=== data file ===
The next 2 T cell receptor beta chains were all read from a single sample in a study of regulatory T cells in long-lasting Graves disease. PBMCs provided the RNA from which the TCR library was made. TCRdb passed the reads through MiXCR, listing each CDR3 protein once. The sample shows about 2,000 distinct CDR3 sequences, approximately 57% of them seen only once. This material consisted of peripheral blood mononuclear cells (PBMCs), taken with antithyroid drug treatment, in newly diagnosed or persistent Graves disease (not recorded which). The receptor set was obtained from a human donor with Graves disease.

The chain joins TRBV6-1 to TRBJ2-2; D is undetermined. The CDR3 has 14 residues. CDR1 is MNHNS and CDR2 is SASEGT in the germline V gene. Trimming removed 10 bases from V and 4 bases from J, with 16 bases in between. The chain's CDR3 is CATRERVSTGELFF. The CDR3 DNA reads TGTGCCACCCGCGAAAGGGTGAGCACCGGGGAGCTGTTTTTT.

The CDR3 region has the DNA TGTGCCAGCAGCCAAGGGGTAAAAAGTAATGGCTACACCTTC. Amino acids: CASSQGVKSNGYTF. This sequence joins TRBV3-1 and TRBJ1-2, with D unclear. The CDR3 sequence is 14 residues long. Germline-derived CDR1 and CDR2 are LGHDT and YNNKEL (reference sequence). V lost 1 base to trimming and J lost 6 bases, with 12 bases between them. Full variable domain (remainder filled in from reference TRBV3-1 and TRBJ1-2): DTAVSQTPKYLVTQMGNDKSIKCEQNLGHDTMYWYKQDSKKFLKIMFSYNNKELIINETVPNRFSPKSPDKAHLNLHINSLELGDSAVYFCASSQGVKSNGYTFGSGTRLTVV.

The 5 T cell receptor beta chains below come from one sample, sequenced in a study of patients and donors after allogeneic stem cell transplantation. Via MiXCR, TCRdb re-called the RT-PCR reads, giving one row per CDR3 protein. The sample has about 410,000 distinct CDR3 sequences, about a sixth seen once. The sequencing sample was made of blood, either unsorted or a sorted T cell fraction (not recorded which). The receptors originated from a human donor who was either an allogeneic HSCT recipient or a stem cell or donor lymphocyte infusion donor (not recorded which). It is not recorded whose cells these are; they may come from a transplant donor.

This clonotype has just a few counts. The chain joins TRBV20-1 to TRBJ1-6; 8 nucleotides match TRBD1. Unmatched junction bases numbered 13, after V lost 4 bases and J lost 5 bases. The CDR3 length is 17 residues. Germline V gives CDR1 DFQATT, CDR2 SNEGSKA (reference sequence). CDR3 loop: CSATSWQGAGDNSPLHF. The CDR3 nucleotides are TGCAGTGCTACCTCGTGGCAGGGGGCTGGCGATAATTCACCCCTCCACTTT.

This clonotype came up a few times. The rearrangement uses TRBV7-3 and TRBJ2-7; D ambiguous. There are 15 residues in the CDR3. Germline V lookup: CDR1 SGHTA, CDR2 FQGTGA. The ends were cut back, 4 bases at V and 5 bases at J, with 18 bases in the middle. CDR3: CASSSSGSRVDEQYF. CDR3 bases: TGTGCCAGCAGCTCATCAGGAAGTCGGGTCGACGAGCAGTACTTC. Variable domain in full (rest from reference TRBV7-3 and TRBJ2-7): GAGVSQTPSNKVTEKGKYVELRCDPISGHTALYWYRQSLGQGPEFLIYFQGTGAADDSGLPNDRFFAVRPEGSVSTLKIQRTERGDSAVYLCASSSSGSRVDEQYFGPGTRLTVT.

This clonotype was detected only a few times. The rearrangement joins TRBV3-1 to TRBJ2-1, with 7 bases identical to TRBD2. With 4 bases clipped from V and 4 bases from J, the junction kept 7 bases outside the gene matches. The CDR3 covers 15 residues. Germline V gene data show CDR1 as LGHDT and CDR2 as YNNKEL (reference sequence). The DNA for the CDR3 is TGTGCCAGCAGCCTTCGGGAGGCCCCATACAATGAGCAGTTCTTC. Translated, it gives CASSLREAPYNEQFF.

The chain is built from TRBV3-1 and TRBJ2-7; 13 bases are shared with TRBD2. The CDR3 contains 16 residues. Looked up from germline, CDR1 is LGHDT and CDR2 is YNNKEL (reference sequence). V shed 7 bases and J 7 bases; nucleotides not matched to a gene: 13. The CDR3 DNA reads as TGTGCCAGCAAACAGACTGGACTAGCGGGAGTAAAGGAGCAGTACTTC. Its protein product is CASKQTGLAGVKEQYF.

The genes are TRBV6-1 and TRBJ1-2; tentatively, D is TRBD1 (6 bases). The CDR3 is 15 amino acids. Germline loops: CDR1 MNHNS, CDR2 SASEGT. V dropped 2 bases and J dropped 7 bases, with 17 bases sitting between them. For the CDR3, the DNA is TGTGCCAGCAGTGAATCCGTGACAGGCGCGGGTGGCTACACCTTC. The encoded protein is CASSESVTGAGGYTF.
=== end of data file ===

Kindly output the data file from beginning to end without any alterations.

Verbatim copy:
The next 2 T cell receptor beta chains were all read from a single sample in a study of regulatory T cells in long-lasting Graves disease. PBMCs provided the RNA from which the TCR library was made. TCRdb passed the reads through MiXCR, listing each CDR3 protein once. The sample shows about 2,000 distinct CDR3 sequences, approximately 57% of them seen only once. This material consisted of peripheral blood mononuclear cells (PBMCs), taken with antithyroid drug treatment, in newly diagnosed or persistent Graves disease (not recorded which). The receptor set was obtained from a human donor with Graves disease.

The chain joins TRBV6-1 to TRBJ2-2; D is undetermined. The CDR3 has 14 residues. CDR1 is MNHNS and CDR2 is SASEGT in the germline V gene. Trimming removed 10 bases from V and 4 bases from J, with 16 bases in between. The chain's CDR3 is CATRERVSTGELFF. The CDR3 DNA reads TGTGCCACCCGCGAAAGGGTGAGCACCGGGGAGCTGTTTTTT.

The CDR3 region has the DNA TGTGCCAGCAGCCAAGGGGTAAAAAGTAATGGCTACACCTTC. Amino acids: CASSQGVKSNGYTF. This sequence joins TRBV3-1 and TRBJ1-2, with D unclear. The CDR3 sequence is 14 residues long. Germline-derived CDR1 and CDR2 are LGHDT and YNNKEL (reference sequence). V lost 1 base to trimming and J lost 6 bases, with 12 bases between them. Full variable domain (remainder filled in from reference TRBV3-1 and TRBJ1-2): DTAVSQTPKYLVTQMGNDKSIKCEQNLGHDTMYWYKQDSKKFLKIMFSYNNKELIINETVPNRFSPKSPDKAHLNLHINSLELGDSAVYFCASSQGVKSNGYTFGSGTRLTVV.

The 5 T cell receptor beta chains below come from one sample, sequenced in a study of patients and donors after allogeneic stem cell transplantation. Via MiXCR, TCRdb re-called the RT-PCR reads, giving one row per CDR3 protein. The sample has about 410,000 distinct CDR3 sequences, about a sixth seen once. The sequencing sample was made of blood, either unsorted or a sorted T cell fraction (not recorded which). The receptors originated from a human donor who was either an allogeneic HSCT recipient or a stem cell or donor lymphocyte infusion donor (not recorded which). It is not recorded whose cells these are; they may come from a transplant donor.

This clonotype has just a few counts. The chain joins TRBV20-1 to TRBJ1-6; 8 nucleotides match TRBD1. Unmatched junction bases numbered 13, after V lost 4 bases and J lost 5 bases. The CDR3 length is 17 residues. Germline V gives CDR1 DFQATT, CDR2 SNEGSKA (reference sequence). CDR3 loop: CSATSWQGAGDNSPLHF. The CDR3 nucleotides are TGCAGTGCTACCTCGTGGCAGGGGGCTGGCGATAATTCACCCCTCCACTTT.

This clonotype came up a few times. The rearrangement uses TRBV7-3 and TRBJ2-7; D ambiguous. There are 15 residues in the CDR3. Germline V lookup: CDR1 SGHTA, CDR2 FQGTGA. The ends were cut back, 4 bases at V and 5 bases at J, with 18 bases in the middle. CDR3: CASSSSGSRVDEQYF. CDR3 bases: TGTGCCAGCAGCTCATCAGGAAGTCGGGTCGACGAGCAGTACTTC. Variable domain in full (rest from reference TRBV7-3 and TRBJ2-7): GAGVSQTPSNKVTEKGKYVELRCDPISGHTALYWYRQSLGQGPEFLIYFQGTGAADDSGLPNDRFFAVRPEGSVSTLKIQRTERGDSAVYLCASSSSGSRVDEQYFGPGTRLTVT.

This clonotype was detected only a few times. The rearrangement joins TRBV3-1 to TRBJ2-1, with 7 bases identical to TRBD2. With 4 bases clipped from V and 4 bases from J, the junction kept 7 bases outside the gene matches. The CDR3 covers 15 residues. Germline V gene data show CDR1 as LGHDT and CDR2 as YNNKEL (reference sequence). The DNA for the CDR3 is TGTGCCAGCAGCCTTCGGGAGGCCCCATACAATGAGCAGTTCTTC. Translated, it gives CASSLREAPYNEQFF.

The chain is built from TRBV3-1 and TRBJ2-7; 13 bases are shared with TRBD2. The CDR3 contains 16 residues. Looked up from germline, CDR1 is LGHDT and CDR2 is YNNKEL (reference sequence). V shed 7 bases and J 7 bases; nucleotides not matched to a gene: 13. The CDR3 DNA reads as TGTGCCAGCAAACAGACTGGACTAGCGGGAGTAAAGGAGCAGTACTTC. Its protein product is CASKQTGLAGVKEQYF.

The genes are TRBV6-1 and TRBJ1-2; tentatively, D is TRBD1 (6 bases). The CDR3 is 15 amino acids. Germline loops: CDR1 MNHNS, CDR2 SASEGT. V dropped 2 bases and J dropped 7 bases, with 17 bases sitting between them. For the CDR3, the DNA is TGTGCCAGCAGTGAATCCGTGACAGGCGCGGGTGGCTACACCTTC. The encoded protein is CASSESVTGAGGYTF.